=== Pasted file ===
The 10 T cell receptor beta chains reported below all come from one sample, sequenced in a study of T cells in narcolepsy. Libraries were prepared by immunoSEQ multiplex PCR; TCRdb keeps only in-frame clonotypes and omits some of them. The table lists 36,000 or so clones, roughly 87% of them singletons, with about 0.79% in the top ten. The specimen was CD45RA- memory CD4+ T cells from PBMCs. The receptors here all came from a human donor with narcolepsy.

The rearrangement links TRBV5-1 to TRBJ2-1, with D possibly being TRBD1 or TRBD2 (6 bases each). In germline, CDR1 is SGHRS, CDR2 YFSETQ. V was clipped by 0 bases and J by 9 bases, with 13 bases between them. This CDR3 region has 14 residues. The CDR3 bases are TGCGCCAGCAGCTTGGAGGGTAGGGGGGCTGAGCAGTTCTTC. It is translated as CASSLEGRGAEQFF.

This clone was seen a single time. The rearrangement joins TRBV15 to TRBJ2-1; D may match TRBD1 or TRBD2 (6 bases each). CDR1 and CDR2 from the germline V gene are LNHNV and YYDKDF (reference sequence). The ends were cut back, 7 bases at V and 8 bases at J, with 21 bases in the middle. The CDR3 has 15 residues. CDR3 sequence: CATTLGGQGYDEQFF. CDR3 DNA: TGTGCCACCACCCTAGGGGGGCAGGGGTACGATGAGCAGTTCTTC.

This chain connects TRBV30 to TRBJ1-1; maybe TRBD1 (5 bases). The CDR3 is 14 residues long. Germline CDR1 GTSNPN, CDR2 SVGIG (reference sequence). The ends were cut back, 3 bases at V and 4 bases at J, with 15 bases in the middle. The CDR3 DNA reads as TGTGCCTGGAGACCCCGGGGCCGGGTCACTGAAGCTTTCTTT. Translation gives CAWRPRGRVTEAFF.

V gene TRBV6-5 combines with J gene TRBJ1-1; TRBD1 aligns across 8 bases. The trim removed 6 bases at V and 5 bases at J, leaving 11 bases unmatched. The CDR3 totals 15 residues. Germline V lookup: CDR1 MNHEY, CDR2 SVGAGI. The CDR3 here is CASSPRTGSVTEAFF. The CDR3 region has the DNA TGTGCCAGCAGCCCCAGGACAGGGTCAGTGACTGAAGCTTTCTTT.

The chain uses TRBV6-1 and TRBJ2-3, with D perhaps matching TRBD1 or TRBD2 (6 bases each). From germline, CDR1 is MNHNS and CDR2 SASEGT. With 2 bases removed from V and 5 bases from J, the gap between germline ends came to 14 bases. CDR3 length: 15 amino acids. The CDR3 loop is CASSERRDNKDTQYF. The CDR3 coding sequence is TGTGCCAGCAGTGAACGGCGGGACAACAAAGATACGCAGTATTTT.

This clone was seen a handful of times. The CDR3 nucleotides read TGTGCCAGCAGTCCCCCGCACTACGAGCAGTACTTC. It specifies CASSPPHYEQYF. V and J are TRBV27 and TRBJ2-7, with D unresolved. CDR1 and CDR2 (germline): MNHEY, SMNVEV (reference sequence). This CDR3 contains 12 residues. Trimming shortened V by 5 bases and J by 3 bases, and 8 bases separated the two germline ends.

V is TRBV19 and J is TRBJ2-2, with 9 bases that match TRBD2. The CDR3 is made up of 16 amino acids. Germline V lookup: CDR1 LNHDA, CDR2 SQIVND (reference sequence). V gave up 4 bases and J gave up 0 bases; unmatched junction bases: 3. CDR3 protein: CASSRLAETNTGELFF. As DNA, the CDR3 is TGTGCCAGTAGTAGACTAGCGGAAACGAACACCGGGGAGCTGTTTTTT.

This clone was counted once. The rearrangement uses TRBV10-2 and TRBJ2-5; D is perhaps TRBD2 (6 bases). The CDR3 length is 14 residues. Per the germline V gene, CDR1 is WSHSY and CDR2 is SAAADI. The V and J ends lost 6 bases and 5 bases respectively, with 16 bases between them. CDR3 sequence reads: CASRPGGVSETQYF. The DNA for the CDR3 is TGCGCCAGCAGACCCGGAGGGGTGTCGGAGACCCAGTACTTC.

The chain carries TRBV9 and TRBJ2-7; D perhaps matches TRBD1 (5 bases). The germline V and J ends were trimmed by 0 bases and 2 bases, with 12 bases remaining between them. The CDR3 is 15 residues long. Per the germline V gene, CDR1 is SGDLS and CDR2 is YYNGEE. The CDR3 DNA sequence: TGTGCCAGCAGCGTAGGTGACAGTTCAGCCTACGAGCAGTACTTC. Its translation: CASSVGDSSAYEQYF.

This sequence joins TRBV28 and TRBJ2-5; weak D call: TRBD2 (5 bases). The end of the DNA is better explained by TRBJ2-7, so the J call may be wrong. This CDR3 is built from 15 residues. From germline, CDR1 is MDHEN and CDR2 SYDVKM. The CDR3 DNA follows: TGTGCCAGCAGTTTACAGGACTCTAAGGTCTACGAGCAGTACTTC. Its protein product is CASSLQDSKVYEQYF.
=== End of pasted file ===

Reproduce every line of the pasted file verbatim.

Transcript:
The 10 T cell receptor beta chains reported below all come from one sample, sequenced in a study of T cells in narcolepsy. Libraries were prepared by immunoSEQ multiplex PCR; TCRdb keeps only in-frame clonotypes and omits some of them. The table lists 36,000 or so clones, roughly 87% of them singletons, with about 0.79% in the top ten. The specimen was CD45RA- memory CD4+ T cells from PBMCs. The receptors here all came from a human donor with narcolepsy.

The rearrangement links TRBV5-1 to TRBJ2-1, with D possibly being TRBD1 or TRBD2 (6 bases each). In germline, CDR1 is SGHRS, CDR2 YFSETQ. V was clipped by 0 bases and J by 9 bases, with 13 bases between them. This CDR3 region has 14 residues. The CDR3 bases are TGCGCCAGCAGCTTGGAGGGTAGGGGGGCTGAGCAGTTCTTC. It is translated as CASSLEGRGAEQFF.

This clone was seen a single time. The rearrangement joins TRBV15 to TRBJ2-1; D may match TRBD1 or TRBD2 (6 bases each). CDR1 and CDR2 from the germline V gene are LNHNV and YYDKDF (reference sequence). The ends were cut back, 7 bases at V and 8 bases at J, with 21 bases in the middle. The CDR3 has 15 residues. CDR3 sequence: CATTLGGQGYDEQFF. CDR3 DNA: TGTGCCACCACCCTAGGGGGGCAGGGGTACGATGAGCAGTTCTTC.

This chain connects TRBV30 to TRBJ1-1; maybe TRBD1 (5 bases). The CDR3 is 14 residues long. Germline CDR1 GTSNPN, CDR2 SVGIG (reference sequence). The ends were cut back, 3 bases at V and 4 bases at J, with 15 bases in the middle. The CDR3 DNA reads as TGTGCCTGGAGACCCCGGGGCCGGGTCACTGAAGCTTTCTTT. Translation gives CAWRPRGRVTEAFF.

V gene TRBV6-5 combines with J gene TRBJ1-1; TRBD1 aligns across 8 bases. The trim removed 6 bases at V and 5 bases at J, leaving 11 bases unmatched. The CDR3 totals 15 residues. Germline V lookup: CDR1 MNHEY, CDR2 SVGAGI. The CDR3 here is CASSPRTGSVTEAFF. The CDR3 region has the DNA TGTGCCAGCAGCCCCAGGACAGGGTCAGTGACTGAAGCTTTCTTT.

The chain uses TRBV6-1 and TRBJ2-3, with D perhaps matching TRBD1 or TRBD2 (6 bases each). From germline, CDR1 is MNHNS and CDR2 SASEGT. With 2 bases removed from V and 5 bases from J, the gap between germline ends came to 14 bases. CDR3 length: 15 amino acids. The CDR3 loop is CASSERRDNKDTQYF. The CDR3 coding sequence is TGTGCCAGCAGTGAACGGCGGGACAACAAAGATACGCAGTATTTT.

This clone was seen a handful of times. The CDR3 nucleotides read TGTGCCAGCAGTCCCCCGCACTACGAGCAGTACTTC. It specifies CASSPPHYEQYF. V and J are TRBV27 and TRBJ2-7, with D unresolved. CDR1 and CDR2 (germline): MNHEY, SMNVEV (reference sequence). This CDR3 contains 12 residues. Trimming shortened V by 5 bases and J by 3 bases, and 8 bases separated the two germline ends.

V is TRBV19 and J is TRBJ2-2, with 9 bases that match TRBD2. The CDR3 is made up of 16 amino acids. Germline V lookup: CDR1 LNHDA, CDR2 SQIVND (reference sequence). V gave up 4 bases and J gave up 0 bases; unmatched junction bases: 3. CDR3 protein: CASSRLAETNTGELFF. As DNA, the CDR3 is TGTGCCAGTAGTAGACTAGCGGAAACGAACACCGGGGAGCTGTTTTTT.

This clone was counted once. The rearrangement uses TRBV10-2 and TRBJ2-5; D is perhaps TRBD2 (6 bases). The CDR3 length is 14 residues. Per the germline V gene, CDR1 is WSHSY and CDR2 is SAAADI. The V and J ends lost 6 bases and 5 bases respectively, with 16 bases between them. CDR3 sequence reads: CASRPGGVSETQYF. The DNA for the CDR3 is TGCGCCAGCAGACCCGGAGGGGTGTCGGAGACCCAGTACTTC.

The chain carries TRBV9 and TRBJ2-7; D perhaps matches TRBD1 (5 bases). The germline V and J ends were trimmed by 0 bases and 2 bases, with 12 bases remaining between them. The CDR3 is 15 residues long. Per the germline V gene, CDR1 is SGDLS and CDR2 is YYNGEE. The CDR3 DNA sequence: TGTGCCAGCAGCGTAGGTGACAGTTCAGCCTACGAGCAGTACTTC. Its translation: CASSVGDSSAYEQYF.

This sequence joins TRBV28 and TRBJ2-5; weak D call: TRBD2 (5 bases). The end of the DNA is better explained by TRBJ2-7, so the J call may be wrong. This CDR3 is built from 15 residues. From germline, CDR1 is MDHEN and CDR2 SYDVKM. The CDR3 DNA follows: TGTGCCAGCAGTTTACAGGACTCTAAGGTCTACGAGCAGTACTTC. Its protein product is CASSLQDSKVYEQYF.